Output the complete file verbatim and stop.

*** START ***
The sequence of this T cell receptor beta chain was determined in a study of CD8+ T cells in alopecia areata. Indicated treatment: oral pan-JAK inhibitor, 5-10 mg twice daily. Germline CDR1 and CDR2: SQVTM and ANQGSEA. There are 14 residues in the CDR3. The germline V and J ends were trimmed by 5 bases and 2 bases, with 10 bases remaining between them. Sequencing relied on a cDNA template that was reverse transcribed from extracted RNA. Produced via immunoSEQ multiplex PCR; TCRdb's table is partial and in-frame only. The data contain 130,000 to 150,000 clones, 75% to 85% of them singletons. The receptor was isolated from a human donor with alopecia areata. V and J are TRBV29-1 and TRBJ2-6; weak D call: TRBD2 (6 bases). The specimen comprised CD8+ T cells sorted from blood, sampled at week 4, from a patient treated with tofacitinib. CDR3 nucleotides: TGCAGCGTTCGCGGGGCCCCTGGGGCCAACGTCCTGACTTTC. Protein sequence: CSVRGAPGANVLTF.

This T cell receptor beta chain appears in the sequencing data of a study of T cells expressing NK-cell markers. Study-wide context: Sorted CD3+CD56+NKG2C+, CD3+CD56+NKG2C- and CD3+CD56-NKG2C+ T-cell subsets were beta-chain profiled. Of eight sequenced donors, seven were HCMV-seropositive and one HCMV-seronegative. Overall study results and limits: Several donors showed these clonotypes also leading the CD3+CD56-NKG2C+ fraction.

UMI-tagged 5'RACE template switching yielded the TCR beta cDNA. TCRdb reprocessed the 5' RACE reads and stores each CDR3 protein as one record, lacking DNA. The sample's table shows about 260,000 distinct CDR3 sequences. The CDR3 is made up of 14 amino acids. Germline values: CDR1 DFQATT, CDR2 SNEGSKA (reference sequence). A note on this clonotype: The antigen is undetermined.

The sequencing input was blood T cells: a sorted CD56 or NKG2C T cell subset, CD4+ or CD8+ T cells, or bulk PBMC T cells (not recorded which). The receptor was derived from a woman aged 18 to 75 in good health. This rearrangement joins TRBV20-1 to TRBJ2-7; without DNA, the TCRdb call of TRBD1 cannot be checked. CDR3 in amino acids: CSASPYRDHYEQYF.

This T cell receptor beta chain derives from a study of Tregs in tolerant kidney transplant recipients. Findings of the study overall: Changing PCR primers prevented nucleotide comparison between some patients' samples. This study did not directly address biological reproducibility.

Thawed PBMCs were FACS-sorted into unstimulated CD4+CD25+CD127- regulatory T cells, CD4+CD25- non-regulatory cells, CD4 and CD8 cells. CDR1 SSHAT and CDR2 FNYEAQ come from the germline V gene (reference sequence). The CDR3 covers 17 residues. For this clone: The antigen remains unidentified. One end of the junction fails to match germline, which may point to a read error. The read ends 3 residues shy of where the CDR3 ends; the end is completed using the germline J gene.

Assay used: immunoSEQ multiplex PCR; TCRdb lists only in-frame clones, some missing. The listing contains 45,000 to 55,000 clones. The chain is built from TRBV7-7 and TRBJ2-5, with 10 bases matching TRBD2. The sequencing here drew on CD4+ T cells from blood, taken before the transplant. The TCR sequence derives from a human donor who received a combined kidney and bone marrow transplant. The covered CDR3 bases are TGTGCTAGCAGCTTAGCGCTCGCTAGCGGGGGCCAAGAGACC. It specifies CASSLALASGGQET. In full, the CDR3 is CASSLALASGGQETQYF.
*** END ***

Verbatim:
The sequence of this T cell receptor beta chain was determined in a study of CD8+ T cells in alopecia areata. Indicated treatment: oral pan-JAK inhibitor, 5-10 mg twice daily. Germline CDR1 and CDR2: SQVTM and ANQGSEA. There are 14 residues in the CDR3. The germline V and J ends were trimmed by 5 bases and 2 bases, with 10 bases remaining between them. Sequencing relied on a cDNA template that was reverse transcribed from extracted RNA. Produced via immunoSEQ multiplex PCR; TCRdb's table is partial and in-frame only. The data contain 130,000 to 150,000 clones, 75% to 85% of them singletons. The receptor was isolated from a human donor with alopecia areata. V and J are TRBV29-1 and TRBJ2-6; weak D call: TRBD2 (6 bases). The specimen comprised CD8+ T cells sorted from blood, sampled at week 4, from a patient treated with tofacitinib. CDR3 nucleotides: TGCAGCGTTCGCGGGGCCCCTGGGGCCAACGTCCTGACTTTC. Protein sequence: CSVRGAPGANVLTF.

This T cell receptor beta chain appears in the sequencing data of a study of T cells expressing NK-cell markers. Study-wide context: Sorted CD3+CD56+NKG2C+, CD3+CD56+NKG2C- and CD3+CD56-NKG2C+ T-cell subsets were beta-chain profiled. Of eight sequenced donors, seven were HCMV-seropositive and one HCMV-seronegative. Overall study results and limits: Several donors showed these clonotypes also leading the CD3+CD56-NKG2C+ fraction.

UMI-tagged 5'RACE template switching yielded the TCR beta cDNA. TCRdb reprocessed the 5' RACE reads and stores each CDR3 protein as one record, lacking DNA. The sample's table shows about 260,000 distinct CDR3 sequences. The CDR3 is made up of 14 amino acids. Germline values: CDR1 DFQATT, CDR2 SNEGSKA (reference sequence). A note on this clonotype: The antigen is undetermined.

The sequencing input was blood T cells: a sorted CD56 or NKG2C T cell subset, CD4+ or CD8+ T cells, or bulk PBMC T cells (not recorded which). The receptor was derived from a woman aged 18 to 75 in good health. This rearrangement joins TRBV20-1 to TRBJ2-7; without DNA, the TCRdb call of TRBD1 cannot be checked. CDR3 in amino acids: CSASPYRDHYEQYF.

This T cell receptor beta chain derives from a study of Tregs in tolerant kidney transplant recipients. Findings of the study overall: Changing PCR primers prevented nucleotide comparison between some patients' samples. This study did not directly address biological reproducibility.

Thawed PBMCs were FACS-sorted into unstimulated CD4+CD25+CD127- regulatory T cells, CD4+CD25- non-regulatory cells, CD4 and CD8 cells. CDR1 SSHAT and CDR2 FNYEAQ come from the germline V gene (reference sequence). The CDR3 covers 17 residues. For this clone: The antigen remains unidentified. One end of the junction fails to match germline, which may point to a read error. The read ends 3 residues shy of where the CDR3 ends; the end is completed using the germline J gene.

Assay used: immunoSEQ multiplex PCR; TCRdb lists only in-frame clones, some missing. The listing contains 45,000 to 55,000 clones. The chain is built from TRBV7-7 and TRBJ2-5, with 10 bases matching TRBD2. The sequencing here drew on CD4+ T cells from blood, taken before the transplant. The TCR sequence derives from a human donor who received a combined kidney and bone marrow transplant. The covered CDR3 bases are TGTGCTAGCAGCTTAGCGCTCGCTAGCGGGGGCCAAGAGACC. It specifies CASSLALASGGQET. In full, the CDR3 is CASSLALASGGQETQYF.